From the International Medical Informatics Association

Some you may have missed – 07 February, 2010

The latest of our irregular round-ups of health and biomedical informatics news items culled from a range of sources.  The following is an idiosyncratic and serendipitous collections of items taken from recent weeks’ RSS feeds and Twitter streams dealing with various aspects of health and informatics. (All links are for information only, and do not imply any IMIA endorsement of any item or view expressed).

Fractal Electronic Health Records? – a blog post from Heather Leslie in Australia. She says that “identifying recurring patterns in clinical practice help to ensure our EHRs can record health information effectively. When we look closely, clinical medicine is fractal in nature”. The post discusses a range of issues arising from the implications of this statement, concluding that “content modeling for EHRs needs to reflect the fractal nature of clinical medicine accurately, both coarse and fine levels of granularity, and ensuring that the data capture is ‘fit for clinical purpose’”. – 05 February via Twitter (@omowizard).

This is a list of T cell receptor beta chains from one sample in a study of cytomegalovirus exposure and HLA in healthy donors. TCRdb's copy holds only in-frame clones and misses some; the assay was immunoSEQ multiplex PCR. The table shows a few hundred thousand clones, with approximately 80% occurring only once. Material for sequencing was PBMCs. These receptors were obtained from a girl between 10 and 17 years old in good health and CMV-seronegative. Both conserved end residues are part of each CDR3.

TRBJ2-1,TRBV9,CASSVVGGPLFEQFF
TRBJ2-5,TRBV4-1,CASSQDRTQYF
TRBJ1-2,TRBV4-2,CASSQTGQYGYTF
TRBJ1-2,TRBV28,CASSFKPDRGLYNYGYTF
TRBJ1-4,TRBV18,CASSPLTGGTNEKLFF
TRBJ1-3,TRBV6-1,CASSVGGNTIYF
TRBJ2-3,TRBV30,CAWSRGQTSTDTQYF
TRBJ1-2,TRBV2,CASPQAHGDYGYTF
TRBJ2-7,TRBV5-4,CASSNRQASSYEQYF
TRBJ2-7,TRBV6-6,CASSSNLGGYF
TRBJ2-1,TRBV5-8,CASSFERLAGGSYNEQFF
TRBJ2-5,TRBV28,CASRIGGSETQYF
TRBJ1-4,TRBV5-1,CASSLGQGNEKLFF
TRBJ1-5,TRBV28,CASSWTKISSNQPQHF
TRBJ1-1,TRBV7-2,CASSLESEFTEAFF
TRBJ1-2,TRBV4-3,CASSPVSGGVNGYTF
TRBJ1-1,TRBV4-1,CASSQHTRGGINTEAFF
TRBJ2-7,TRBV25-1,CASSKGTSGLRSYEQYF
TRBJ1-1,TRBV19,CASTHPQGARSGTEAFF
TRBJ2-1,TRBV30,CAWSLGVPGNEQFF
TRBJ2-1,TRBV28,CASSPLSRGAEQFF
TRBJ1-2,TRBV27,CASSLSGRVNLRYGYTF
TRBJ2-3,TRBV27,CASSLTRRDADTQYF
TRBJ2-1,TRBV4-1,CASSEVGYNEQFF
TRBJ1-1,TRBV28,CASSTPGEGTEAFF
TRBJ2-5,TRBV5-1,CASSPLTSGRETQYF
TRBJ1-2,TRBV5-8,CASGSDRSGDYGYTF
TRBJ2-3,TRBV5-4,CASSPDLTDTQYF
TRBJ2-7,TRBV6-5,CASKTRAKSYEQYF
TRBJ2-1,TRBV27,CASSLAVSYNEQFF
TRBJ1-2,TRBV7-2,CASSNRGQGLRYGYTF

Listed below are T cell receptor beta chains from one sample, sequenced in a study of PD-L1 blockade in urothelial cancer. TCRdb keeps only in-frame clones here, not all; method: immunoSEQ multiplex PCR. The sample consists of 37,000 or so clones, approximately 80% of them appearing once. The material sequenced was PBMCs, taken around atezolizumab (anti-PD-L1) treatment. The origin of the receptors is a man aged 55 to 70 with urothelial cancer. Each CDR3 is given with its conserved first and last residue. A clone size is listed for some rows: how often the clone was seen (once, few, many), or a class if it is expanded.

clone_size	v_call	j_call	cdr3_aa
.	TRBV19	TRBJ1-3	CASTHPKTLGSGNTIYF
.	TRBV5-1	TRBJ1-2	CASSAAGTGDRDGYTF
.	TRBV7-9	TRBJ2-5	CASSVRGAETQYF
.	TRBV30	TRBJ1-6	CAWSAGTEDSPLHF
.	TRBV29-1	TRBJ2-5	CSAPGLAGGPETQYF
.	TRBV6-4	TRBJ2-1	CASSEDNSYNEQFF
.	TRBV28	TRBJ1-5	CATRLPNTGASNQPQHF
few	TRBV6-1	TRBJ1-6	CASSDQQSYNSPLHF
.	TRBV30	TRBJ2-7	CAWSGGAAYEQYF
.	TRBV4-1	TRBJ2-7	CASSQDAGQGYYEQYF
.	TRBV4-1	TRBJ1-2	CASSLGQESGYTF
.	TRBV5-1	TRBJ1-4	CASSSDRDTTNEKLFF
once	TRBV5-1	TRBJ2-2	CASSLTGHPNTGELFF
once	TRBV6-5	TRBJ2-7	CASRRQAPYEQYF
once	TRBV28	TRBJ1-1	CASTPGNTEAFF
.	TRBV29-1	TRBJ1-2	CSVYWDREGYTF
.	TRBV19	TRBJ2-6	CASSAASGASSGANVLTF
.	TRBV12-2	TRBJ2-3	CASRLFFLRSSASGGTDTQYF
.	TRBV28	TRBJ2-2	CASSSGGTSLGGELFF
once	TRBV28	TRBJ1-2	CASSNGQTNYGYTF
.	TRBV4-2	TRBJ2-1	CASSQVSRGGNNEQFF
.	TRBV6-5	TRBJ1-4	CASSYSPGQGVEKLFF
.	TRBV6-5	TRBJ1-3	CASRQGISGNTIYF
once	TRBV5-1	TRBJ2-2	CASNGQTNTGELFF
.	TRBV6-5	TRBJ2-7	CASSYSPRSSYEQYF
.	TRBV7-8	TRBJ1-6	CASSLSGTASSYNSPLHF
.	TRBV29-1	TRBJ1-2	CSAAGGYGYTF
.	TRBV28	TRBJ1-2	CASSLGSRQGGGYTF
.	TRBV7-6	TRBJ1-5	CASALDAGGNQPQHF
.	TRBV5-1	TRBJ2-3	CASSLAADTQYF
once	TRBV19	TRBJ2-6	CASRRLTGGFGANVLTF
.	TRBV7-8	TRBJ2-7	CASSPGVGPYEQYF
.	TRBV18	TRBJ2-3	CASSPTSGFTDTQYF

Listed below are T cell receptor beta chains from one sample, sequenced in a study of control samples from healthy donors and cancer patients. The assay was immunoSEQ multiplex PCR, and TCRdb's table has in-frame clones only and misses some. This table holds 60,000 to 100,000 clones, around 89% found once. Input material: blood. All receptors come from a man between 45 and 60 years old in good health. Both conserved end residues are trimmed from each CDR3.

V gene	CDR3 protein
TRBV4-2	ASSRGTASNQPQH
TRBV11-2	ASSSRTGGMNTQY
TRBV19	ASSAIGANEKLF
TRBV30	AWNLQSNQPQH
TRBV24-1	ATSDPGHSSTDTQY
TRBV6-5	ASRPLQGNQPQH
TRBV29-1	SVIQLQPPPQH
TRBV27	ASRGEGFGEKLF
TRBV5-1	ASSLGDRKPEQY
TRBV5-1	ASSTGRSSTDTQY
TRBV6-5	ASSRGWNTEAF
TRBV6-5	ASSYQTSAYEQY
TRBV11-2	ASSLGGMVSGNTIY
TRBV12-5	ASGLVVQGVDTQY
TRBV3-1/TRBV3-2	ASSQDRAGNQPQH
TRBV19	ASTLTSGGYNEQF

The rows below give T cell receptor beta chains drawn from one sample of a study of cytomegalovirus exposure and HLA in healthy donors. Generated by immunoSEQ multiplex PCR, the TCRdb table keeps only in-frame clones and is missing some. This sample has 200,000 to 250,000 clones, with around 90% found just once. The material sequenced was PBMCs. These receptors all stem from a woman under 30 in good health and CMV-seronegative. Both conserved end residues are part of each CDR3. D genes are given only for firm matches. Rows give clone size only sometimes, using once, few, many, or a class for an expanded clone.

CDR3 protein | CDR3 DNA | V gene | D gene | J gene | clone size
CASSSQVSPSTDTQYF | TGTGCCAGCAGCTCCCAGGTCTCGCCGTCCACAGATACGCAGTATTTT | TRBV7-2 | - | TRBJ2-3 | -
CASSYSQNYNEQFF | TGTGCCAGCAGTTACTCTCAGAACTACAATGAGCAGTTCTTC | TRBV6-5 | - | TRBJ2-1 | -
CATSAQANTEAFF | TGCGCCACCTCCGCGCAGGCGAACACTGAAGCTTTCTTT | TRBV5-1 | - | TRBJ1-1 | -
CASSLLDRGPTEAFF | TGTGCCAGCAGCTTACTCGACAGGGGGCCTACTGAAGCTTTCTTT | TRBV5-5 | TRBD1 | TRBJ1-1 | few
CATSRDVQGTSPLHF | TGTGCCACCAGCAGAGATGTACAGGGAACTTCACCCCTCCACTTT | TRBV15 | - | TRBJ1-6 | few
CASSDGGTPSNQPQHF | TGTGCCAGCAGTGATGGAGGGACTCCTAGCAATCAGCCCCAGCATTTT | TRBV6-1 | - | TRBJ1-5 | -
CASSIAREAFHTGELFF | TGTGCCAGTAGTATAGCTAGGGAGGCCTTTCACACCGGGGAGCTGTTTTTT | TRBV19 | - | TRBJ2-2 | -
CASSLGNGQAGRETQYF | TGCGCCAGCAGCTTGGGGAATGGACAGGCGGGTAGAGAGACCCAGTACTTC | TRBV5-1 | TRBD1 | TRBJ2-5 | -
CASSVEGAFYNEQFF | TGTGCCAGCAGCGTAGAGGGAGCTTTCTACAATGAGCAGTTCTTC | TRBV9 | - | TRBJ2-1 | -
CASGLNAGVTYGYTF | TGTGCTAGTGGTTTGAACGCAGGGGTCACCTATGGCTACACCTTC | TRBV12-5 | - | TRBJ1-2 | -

$99 Wii Balance Board Outperforms $17,885 Medical Device – a link to the original stories that seem to show that the $100 device is clinically comparable to the $18k device in helping recovery of balance in stroke patients.  Some useful observations on thinking outside the box and the nature of medical device testing and pricing. 25 January on The Healthcare IT Guy.

Informatics Experts Contribute to Special Health Affairs Edition on E-Health in the Developing World – five articles, whose lead or senior authors are leaders and members of the American Medical Informatics Association (AMIA), appear in the Feb. 2010 issue of Health Affairs. They provide a glimpse into the future of health care delivery in an increasingly information-driven era of health care in the developing world. These articles explain the critical role that information technology, and the health informatics work force will play in achieving overall health improvements globally. The full release is on the AMIA website. 05 February on AMIA News Releases RSS feed.

PeRSSonalized Midwifery: Dynamic Collection of Selected Resources – PeRSSonalized Midwifery contains a selection of quality news sites, blogs, peer-reviewed journals, Twitter users and Youtube channels. Sarah Stewart, a New Zealand based midwife and blogger with nearly 30 years of clinical and education experience provided the midwifery resources. 02 February on ScienceRoll.

February 7, 2010 - Posted by | miscellany | , ,

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